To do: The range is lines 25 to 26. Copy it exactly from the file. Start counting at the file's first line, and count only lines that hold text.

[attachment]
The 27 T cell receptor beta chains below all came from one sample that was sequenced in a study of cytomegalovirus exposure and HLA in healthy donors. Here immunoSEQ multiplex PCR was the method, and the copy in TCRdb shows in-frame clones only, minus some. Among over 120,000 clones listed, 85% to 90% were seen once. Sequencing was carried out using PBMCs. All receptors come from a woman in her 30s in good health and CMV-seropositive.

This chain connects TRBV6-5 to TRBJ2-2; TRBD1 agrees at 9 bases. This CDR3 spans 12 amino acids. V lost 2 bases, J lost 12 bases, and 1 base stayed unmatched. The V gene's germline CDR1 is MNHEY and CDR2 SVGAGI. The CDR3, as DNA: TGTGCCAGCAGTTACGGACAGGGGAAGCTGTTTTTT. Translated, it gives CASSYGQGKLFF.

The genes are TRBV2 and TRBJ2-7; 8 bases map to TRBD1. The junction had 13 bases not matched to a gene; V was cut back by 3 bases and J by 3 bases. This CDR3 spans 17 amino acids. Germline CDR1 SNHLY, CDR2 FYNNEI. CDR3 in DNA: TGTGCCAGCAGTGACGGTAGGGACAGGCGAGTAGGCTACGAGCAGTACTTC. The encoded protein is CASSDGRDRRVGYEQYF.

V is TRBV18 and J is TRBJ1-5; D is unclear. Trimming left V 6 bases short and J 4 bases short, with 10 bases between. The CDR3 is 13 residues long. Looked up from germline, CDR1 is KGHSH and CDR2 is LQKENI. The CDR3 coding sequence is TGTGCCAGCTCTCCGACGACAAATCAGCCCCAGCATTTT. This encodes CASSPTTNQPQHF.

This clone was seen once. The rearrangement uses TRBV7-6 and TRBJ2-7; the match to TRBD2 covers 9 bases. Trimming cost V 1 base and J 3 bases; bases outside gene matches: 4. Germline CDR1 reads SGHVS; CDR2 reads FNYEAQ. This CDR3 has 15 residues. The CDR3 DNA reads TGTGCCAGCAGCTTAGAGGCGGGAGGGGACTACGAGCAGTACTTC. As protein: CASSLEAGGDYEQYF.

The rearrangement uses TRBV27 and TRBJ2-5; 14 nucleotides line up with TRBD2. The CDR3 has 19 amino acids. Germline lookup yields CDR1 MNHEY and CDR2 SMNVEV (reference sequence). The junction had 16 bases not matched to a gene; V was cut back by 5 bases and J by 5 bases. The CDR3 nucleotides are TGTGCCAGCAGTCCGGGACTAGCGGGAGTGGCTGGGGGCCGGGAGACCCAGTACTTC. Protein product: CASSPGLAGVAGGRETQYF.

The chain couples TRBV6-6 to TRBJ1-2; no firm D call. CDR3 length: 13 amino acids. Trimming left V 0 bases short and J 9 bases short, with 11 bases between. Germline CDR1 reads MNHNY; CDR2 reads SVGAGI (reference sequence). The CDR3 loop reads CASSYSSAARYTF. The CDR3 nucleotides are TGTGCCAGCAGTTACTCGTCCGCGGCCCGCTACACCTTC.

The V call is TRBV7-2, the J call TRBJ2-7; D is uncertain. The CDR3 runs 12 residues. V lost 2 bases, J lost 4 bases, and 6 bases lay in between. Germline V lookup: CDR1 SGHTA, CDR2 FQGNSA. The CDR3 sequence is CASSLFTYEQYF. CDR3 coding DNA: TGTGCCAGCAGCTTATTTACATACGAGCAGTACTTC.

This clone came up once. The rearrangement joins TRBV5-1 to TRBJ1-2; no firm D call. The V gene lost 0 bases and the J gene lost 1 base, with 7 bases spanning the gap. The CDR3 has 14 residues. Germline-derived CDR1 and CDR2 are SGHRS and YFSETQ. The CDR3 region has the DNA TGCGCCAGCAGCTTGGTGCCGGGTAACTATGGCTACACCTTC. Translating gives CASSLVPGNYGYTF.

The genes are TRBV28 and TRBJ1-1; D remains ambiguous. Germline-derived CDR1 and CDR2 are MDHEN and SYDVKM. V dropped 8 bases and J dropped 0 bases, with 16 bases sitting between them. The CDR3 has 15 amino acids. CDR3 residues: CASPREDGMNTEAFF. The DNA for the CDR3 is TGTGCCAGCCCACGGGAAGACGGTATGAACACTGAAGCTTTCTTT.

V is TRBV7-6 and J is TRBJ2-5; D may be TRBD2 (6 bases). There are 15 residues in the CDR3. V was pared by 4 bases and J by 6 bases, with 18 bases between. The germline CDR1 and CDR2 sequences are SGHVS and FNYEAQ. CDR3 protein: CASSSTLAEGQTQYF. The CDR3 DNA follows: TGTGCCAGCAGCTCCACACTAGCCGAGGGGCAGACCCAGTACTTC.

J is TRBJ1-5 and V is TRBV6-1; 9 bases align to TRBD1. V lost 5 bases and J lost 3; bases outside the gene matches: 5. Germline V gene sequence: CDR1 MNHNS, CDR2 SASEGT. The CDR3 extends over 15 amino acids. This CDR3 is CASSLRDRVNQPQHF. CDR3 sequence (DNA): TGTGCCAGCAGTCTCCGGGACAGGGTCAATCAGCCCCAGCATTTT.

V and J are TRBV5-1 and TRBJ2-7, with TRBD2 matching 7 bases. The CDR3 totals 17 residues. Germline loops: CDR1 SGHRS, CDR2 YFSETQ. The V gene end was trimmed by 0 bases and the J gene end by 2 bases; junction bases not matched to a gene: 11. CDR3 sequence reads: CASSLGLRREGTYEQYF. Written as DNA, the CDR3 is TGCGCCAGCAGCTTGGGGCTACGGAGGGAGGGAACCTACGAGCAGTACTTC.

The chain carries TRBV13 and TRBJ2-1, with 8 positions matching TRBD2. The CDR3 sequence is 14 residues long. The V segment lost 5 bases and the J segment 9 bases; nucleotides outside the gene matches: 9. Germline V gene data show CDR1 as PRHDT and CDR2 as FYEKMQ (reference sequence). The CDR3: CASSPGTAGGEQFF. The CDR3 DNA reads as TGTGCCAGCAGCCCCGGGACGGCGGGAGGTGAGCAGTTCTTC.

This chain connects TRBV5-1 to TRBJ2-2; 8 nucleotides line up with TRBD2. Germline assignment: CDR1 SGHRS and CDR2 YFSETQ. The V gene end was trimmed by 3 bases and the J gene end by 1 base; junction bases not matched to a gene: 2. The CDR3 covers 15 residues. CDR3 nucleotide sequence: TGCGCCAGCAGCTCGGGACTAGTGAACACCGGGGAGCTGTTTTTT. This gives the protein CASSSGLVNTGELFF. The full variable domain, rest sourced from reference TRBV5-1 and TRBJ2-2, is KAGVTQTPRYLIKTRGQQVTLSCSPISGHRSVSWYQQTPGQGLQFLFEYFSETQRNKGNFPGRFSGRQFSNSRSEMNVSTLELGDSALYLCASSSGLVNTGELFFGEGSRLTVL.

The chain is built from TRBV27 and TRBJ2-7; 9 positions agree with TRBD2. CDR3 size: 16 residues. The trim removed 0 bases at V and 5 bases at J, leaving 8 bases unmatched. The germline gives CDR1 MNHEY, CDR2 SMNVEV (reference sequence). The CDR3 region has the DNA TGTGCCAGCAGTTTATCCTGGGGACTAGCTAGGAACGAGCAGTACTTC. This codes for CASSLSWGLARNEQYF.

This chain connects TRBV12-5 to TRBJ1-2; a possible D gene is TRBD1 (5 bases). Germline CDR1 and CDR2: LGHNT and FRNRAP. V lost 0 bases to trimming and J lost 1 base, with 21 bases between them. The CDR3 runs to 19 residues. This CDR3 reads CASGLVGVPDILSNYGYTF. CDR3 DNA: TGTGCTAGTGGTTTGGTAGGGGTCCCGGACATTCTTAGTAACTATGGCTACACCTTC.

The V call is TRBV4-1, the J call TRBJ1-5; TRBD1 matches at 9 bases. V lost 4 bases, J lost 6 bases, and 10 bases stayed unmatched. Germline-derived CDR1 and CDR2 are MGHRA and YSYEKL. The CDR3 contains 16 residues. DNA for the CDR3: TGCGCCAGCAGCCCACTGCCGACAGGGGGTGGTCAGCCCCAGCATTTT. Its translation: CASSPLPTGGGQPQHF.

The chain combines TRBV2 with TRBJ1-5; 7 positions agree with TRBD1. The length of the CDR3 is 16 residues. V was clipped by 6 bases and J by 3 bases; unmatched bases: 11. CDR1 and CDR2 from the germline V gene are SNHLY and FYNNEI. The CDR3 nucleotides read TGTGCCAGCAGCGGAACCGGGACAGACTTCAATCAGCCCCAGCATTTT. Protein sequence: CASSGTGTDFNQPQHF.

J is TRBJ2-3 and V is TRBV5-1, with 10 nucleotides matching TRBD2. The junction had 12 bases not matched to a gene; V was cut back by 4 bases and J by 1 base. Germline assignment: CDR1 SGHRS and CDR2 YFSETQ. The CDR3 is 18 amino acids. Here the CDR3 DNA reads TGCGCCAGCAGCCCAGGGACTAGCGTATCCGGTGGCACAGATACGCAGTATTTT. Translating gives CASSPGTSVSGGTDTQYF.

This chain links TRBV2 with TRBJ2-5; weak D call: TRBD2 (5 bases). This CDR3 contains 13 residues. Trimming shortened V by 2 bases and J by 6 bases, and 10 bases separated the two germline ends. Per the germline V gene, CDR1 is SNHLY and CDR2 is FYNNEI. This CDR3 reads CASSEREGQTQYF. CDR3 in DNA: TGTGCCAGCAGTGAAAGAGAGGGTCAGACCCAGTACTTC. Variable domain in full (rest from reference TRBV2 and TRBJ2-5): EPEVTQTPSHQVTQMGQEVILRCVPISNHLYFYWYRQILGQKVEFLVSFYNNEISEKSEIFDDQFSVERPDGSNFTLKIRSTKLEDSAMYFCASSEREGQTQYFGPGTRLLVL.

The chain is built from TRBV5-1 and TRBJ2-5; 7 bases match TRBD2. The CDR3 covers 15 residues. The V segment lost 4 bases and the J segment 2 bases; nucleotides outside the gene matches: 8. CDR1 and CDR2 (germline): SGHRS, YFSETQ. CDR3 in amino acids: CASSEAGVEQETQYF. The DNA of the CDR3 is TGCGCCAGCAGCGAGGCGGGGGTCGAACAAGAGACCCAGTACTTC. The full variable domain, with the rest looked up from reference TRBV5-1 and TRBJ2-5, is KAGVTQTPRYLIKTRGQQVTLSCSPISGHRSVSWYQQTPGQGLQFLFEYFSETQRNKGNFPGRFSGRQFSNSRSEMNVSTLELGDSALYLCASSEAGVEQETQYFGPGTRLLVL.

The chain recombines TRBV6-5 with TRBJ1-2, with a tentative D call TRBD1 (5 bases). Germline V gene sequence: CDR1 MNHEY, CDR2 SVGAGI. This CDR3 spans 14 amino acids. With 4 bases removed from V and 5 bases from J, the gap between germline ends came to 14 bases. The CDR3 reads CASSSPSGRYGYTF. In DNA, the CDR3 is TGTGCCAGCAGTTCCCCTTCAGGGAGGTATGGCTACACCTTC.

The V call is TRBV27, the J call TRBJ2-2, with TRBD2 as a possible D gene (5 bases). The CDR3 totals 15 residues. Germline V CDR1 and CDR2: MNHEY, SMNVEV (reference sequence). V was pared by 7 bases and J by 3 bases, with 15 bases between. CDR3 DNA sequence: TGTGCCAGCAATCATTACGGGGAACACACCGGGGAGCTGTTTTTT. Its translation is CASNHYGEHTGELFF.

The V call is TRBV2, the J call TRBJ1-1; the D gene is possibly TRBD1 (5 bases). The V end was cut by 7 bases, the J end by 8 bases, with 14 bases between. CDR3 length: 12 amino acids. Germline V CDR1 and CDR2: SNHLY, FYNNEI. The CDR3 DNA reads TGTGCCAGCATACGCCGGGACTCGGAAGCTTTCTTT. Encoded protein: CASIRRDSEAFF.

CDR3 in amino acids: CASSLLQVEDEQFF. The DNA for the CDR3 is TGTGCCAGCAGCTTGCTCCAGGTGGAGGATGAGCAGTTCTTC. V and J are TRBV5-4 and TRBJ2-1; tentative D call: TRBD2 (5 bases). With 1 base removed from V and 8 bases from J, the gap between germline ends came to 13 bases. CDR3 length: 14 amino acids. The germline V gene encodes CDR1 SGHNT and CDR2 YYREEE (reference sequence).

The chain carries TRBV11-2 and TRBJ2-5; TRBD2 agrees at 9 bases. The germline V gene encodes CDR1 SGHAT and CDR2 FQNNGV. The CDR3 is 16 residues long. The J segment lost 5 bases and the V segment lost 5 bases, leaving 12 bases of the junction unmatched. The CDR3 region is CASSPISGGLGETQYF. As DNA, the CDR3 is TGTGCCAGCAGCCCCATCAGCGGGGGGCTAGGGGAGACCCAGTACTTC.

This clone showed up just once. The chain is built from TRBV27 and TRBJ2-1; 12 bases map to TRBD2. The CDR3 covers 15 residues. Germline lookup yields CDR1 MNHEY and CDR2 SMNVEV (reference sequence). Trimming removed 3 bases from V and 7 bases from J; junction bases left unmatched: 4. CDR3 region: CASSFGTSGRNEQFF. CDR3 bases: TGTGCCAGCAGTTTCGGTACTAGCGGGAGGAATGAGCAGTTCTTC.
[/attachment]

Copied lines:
The V call is TRBV2, the J call TRBJ1-1; the D gene is possibly TRBD1 (5 bases). The V end was cut by 7 bases, the J end by 8 bases, with 14 bases between. CDR3 length: 12 amino acids. Germline V CDR1 and CDR2: SNHLY, FYNNEI. The CDR3 DNA reads TGTGCCAGCATACGCCGGGACTCGGAAGCTTTCTTT. Encoded protein: CASIRRDSEAFF.

CDR3 in amino acids: CASSLLQVEDEQFF. The DNA for the CDR3 is TGTGCCAGCAGCTTGCTCCAGGTGGAGGATGAGCAGTTCTTC. V and J are TRBV5-4 and TRBJ2-1; tentative D call: TRBD2 (5 bases). With 1 base removed from V and 8 bases from J, the gap between germline ends came to 13 bases. CDR3 length: 14 amino acids. The germline V gene encodes CDR1 SGHNT and CDR2 YYREEE (reference sequence).